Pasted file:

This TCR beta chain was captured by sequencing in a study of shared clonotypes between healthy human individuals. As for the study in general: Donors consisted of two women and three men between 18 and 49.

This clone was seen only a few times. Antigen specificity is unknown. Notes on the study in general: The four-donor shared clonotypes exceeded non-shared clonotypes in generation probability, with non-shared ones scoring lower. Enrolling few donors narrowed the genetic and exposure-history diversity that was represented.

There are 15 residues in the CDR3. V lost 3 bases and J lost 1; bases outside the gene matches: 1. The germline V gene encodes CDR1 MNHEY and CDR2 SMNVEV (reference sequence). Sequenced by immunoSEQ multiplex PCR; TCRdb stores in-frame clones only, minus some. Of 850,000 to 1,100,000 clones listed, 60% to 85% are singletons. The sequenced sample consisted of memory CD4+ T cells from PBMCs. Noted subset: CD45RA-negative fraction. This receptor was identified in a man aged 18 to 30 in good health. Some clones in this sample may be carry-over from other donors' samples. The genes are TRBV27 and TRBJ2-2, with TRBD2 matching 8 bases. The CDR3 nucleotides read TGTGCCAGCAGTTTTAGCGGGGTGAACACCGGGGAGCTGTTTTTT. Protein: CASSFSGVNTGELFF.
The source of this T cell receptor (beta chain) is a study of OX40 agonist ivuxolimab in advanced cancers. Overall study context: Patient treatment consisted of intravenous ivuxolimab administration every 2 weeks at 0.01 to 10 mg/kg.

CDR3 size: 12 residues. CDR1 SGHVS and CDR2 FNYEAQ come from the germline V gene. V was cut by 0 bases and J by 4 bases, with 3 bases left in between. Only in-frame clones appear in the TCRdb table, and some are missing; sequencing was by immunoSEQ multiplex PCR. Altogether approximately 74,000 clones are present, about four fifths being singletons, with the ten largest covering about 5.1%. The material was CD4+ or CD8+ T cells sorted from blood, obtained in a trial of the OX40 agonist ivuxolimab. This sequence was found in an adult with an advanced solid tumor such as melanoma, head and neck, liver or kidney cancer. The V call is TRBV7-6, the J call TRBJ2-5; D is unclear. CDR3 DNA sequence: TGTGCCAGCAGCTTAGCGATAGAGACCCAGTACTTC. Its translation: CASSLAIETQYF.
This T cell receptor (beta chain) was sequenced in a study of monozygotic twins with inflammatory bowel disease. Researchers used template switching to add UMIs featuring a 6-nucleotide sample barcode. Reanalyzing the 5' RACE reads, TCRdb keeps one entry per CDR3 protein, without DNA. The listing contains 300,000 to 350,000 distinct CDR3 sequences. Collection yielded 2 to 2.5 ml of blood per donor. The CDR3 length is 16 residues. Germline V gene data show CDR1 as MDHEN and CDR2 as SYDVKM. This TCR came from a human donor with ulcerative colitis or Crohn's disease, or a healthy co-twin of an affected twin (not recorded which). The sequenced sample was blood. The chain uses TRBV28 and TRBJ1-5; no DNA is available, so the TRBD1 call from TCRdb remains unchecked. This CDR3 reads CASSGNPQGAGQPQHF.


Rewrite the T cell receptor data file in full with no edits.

This TCR beta chain was captured by sequencing in a study of shared clonotypes between healthy human individuals. As for the study in general: Donors consisted of two women and three men between 18 and 49.

This clone was seen only a few times. Antigen specificity is unknown. Notes on the study in general: The four-donor shared clonotypes exceeded non-shared clonotypes in generation probability, with non-shared ones scoring lower. Enrolling few donors narrowed the genetic and exposure-history diversity that was represented.

There are 15 residues in the CDR3. V lost 3 bases and J lost 1; bases outside the gene matches: 1. The germline V gene encodes CDR1 MNHEY and CDR2 SMNVEV (reference sequence). Sequenced by immunoSEQ multiplex PCR; TCRdb stores in-frame clones only, minus some. Of 850,000 to 1,100,000 clones listed, 60% to 85% are singletons. The sequenced sample consisted of memory CD4+ T cells from PBMCs. Noted subset: CD45RA-negative fraction. This receptor was identified in a man aged 18 to 30 in good health. Some clones in this sample may be carry-over from other donors' samples. The genes are TRBV27 and TRBJ2-2, with TRBD2 matching 8 bases. The CDR3 nucleotides read TGTGCCAGCAGTTTTAGCGGGGTGAACACCGGGGAGCTGTTTTTT. Protein: CASSFSGVNTGELFF.
The source of this T cell receptor (beta chain) is a study of OX40 agonist ivuxolimab in advanced cancers. Overall study context: Patient treatment consisted of intravenous ivuxolimab administration every 2 weeks at 0.01 to 10 mg/kg.

CDR3 size: 12 residues. CDR1 SGHVS and CDR2 FNYEAQ come from the germline V gene. V was cut by 0 bases and J by 4 bases, with 3 bases left in between. Only in-frame clones appear in the TCRdb table, and some are missing; sequencing was by immunoSEQ multiplex PCR. Altogether approximately 74,000 clones are present, about four fifths being singletons, with the ten largest covering about 5.1%. The material was CD4+ or CD8+ T cells sorted from blood, obtained in a trial of the OX40 agonist ivuxolimab. This sequence was found in an adult with an advanced solid tumor such as melanoma, head and neck, liver or kidney cancer. The V call is TRBV7-6, the J call TRBJ2-5; D is unclear. CDR3 DNA sequence: TGTGCCAGCAGCTTAGCGATAGAGACCCAGTACTTC. Its translation: CASSLAIETQYF.
This T cell receptor (beta chain) was sequenced in a study of monozygotic twins with inflammatory bowel disease. Researchers used template switching to add UMIs featuring a 6-nucleotide sample barcode. Reanalyzing the 5' RACE reads, TCRdb keeps one entry per CDR3 protein, without DNA. The listing contains 300,000 to 350,000 distinct CDR3 sequences. Collection yielded 2 to 2.5 ml of blood per donor. The CDR3 length is 16 residues. Germline V gene data show CDR1 as MDHEN and CDR2 as SYDVKM. This TCR came from a human donor with ulcerative colitis or Crohn's disease, or a healthy co-twin of an affected twin (not recorded which). The sequenced sample was blood. The chain uses TRBV28 and TRBJ1-5; no DNA is available, so the TRBD1 call from TCRdb remains unchecked. This CDR3 reads CASSGNPQGAGQPQHF.